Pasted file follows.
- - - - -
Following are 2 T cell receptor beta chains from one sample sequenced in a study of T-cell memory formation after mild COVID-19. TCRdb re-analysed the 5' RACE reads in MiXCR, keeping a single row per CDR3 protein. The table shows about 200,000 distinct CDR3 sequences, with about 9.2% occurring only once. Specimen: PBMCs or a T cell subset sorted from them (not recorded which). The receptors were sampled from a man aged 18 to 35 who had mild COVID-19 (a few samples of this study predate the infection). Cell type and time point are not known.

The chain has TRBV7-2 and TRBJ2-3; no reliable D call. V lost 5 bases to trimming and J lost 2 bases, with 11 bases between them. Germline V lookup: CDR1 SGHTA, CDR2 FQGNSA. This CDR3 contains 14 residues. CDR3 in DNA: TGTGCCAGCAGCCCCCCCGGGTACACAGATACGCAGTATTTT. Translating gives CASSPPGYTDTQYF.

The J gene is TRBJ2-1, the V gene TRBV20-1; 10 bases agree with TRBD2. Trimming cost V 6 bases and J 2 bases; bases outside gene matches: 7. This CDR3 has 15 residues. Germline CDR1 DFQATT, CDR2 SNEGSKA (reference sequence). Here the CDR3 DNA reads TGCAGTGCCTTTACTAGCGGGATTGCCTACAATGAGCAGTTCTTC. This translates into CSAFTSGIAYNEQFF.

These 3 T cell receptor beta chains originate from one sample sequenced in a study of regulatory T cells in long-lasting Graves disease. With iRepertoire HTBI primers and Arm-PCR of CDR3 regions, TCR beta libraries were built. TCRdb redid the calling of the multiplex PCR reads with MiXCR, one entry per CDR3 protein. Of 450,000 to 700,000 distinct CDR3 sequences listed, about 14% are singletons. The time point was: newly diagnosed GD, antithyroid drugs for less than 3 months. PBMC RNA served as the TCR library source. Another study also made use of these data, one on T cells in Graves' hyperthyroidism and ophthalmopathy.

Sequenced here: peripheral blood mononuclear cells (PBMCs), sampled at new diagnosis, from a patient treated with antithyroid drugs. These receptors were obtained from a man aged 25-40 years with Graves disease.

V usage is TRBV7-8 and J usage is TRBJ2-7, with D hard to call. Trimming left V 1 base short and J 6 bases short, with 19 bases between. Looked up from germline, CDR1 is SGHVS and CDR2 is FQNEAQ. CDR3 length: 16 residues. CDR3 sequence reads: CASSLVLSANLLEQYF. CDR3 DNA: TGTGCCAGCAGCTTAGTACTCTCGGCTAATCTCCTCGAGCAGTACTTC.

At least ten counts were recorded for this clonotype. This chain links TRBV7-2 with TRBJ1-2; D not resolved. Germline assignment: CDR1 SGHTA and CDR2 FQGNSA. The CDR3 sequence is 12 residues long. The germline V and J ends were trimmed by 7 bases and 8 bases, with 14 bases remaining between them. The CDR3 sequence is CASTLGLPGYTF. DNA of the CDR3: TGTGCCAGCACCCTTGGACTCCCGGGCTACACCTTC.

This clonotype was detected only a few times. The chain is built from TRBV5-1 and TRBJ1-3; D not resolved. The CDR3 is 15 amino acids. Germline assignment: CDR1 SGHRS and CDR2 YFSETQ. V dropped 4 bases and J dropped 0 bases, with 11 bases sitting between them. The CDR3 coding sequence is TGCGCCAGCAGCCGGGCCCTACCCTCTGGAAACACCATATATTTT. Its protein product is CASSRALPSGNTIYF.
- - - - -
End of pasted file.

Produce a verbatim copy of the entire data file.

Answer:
Following are 2 T cell receptor beta chains from one sample sequenced in a study of T-cell memory formation after mild COVID-19. TCRdb re-analysed the 5' RACE reads in MiXCR, keeping a single row per CDR3 protein. The table shows about 200,000 distinct CDR3 sequences, with about 9.2% occurring only once. Specimen: PBMCs or a T cell subset sorted from them (not recorded which). The receptors were sampled from a man aged 18 to 35 who had mild COVID-19 (a few samples of this study predate the infection). Cell type and time point are not known.

The chain has TRBV7-2 and TRBJ2-3; no reliable D call. V lost 5 bases to trimming and J lost 2 bases, with 11 bases between them. Germline V lookup: CDR1 SGHTA, CDR2 FQGNSA. This CDR3 contains 14 residues. CDR3 in DNA: TGTGCCAGCAGCCCCCCCGGGTACACAGATACGCAGTATTTT. Translating gives CASSPPGYTDTQYF.

The J gene is TRBJ2-1, the V gene TRBV20-1; 10 bases agree with TRBD2. Trimming cost V 6 bases and J 2 bases; bases outside gene matches: 7. This CDR3 has 15 residues. Germline CDR1 DFQATT, CDR2 SNEGSKA (reference sequence). Here the CDR3 DNA reads TGCAGTGCCTTTACTAGCGGGATTGCCTACAATGAGCAGTTCTTC. This translates into CSAFTSGIAYNEQFF.

These 3 T cell receptor beta chains originate from one sample sequenced in a study of regulatory T cells in long-lasting Graves disease. With iRepertoire HTBI primers and Arm-PCR of CDR3 regions, TCR beta libraries were built. TCRdb redid the calling of the multiplex PCR reads with MiXCR, one entry per CDR3 protein. Of 450,000 to 700,000 distinct CDR3 sequences listed, about 14% are singletons. The time point was: newly diagnosed GD, antithyroid drugs for less than 3 months. PBMC RNA served as the TCR library source. Another study also made use of these data, one on T cells in Graves' hyperthyroidism and ophthalmopathy.

Sequenced here: peripheral blood mononuclear cells (PBMCs), sampled at new diagnosis, from a patient treated with antithyroid drugs. These receptors were obtained from a man aged 25-40 years with Graves disease.

V usage is TRBV7-8 and J usage is TRBJ2-7, with D hard to call. Trimming left V 1 base short and J 6 bases short, with 19 bases between. Looked up from germline, CDR1 is SGHVS and CDR2 is FQNEAQ. CDR3 length: 16 residues. CDR3 sequence reads: CASSLVLSANLLEQYF. CDR3 DNA: TGTGCCAGCAGCTTAGTACTCTCGGCTAATCTCCTCGAGCAGTACTTC.

At least ten counts were recorded for this clonotype. This chain links TRBV7-2 with TRBJ1-2; D not resolved. Germline assignment: CDR1 SGHTA and CDR2 FQGNSA. The CDR3 sequence is 12 residues long. The germline V and J ends were trimmed by 7 bases and 8 bases, with 14 bases remaining between them. The CDR3 sequence is CASTLGLPGYTF. DNA of the CDR3: TGTGCCAGCACCCTTGGACTCCCGGGCTACACCTTC.

This clonotype was detected only a few times. The chain is built from TRBV5-1 and TRBJ1-3; D not resolved. The CDR3 is 15 amino acids. Germline assignment: CDR1 SGHRS and CDR2 YFSETQ. V dropped 4 bases and J dropped 0 bases, with 11 bases sitting between them. The CDR3 coding sequence is TGCGCCAGCAGCCGGGCCCTACCCTCTGGAAACACCATATATTTT. Its protein product is CASSRALPSGNTIYF.